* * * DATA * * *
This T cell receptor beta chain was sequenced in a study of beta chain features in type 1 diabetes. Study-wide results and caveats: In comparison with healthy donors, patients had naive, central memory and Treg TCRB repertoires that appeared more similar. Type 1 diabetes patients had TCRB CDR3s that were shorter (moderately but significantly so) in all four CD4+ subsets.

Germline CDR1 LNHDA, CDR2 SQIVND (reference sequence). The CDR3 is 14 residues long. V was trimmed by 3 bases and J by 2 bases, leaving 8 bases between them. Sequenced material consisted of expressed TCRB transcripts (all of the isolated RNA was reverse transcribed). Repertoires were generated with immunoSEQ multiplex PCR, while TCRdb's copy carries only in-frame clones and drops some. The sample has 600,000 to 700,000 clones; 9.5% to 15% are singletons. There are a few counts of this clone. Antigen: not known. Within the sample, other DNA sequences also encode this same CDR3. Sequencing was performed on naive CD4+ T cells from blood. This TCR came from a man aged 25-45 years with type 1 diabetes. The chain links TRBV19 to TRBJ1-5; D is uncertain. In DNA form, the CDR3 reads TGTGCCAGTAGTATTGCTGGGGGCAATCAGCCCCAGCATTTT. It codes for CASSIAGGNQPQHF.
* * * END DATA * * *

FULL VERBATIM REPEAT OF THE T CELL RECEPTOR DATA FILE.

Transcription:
This T cell receptor beta chain was sequenced in a study of beta chain features in type 1 diabetes. Study-wide results and caveats: In comparison with healthy donors, patients had naive, central memory and Treg TCRB repertoires that appeared more similar. Type 1 diabetes patients had TCRB CDR3s that were shorter (moderately but significantly so) in all four CD4+ subsets.

Germline CDR1 LNHDA, CDR2 SQIVND (reference sequence). The CDR3 is 14 residues long. V was trimmed by 3 bases and J by 2 bases, leaving 8 bases between them. Sequenced material consisted of expressed TCRB transcripts (all of the isolated RNA was reverse transcribed). Repertoires were generated with immunoSEQ multiplex PCR, while TCRdb's copy carries only in-frame clones and drops some. The sample has 600,000 to 700,000 clones; 9.5% to 15% are singletons. There are a few counts of this clone. Antigen: not known. Within the sample, other DNA sequences also encode this same CDR3. Sequencing was performed on naive CD4+ T cells from blood. This TCR came from a man aged 25-45 years with type 1 diabetes. The chain links TRBV19 to TRBJ1-5; D is uncertain. In DNA form, the CDR3 reads TGTGCCAGTAGTATTGCTGGGGGCAATCAGCCCCAGCATTTT. It codes for CASSIAGGNQPQHF.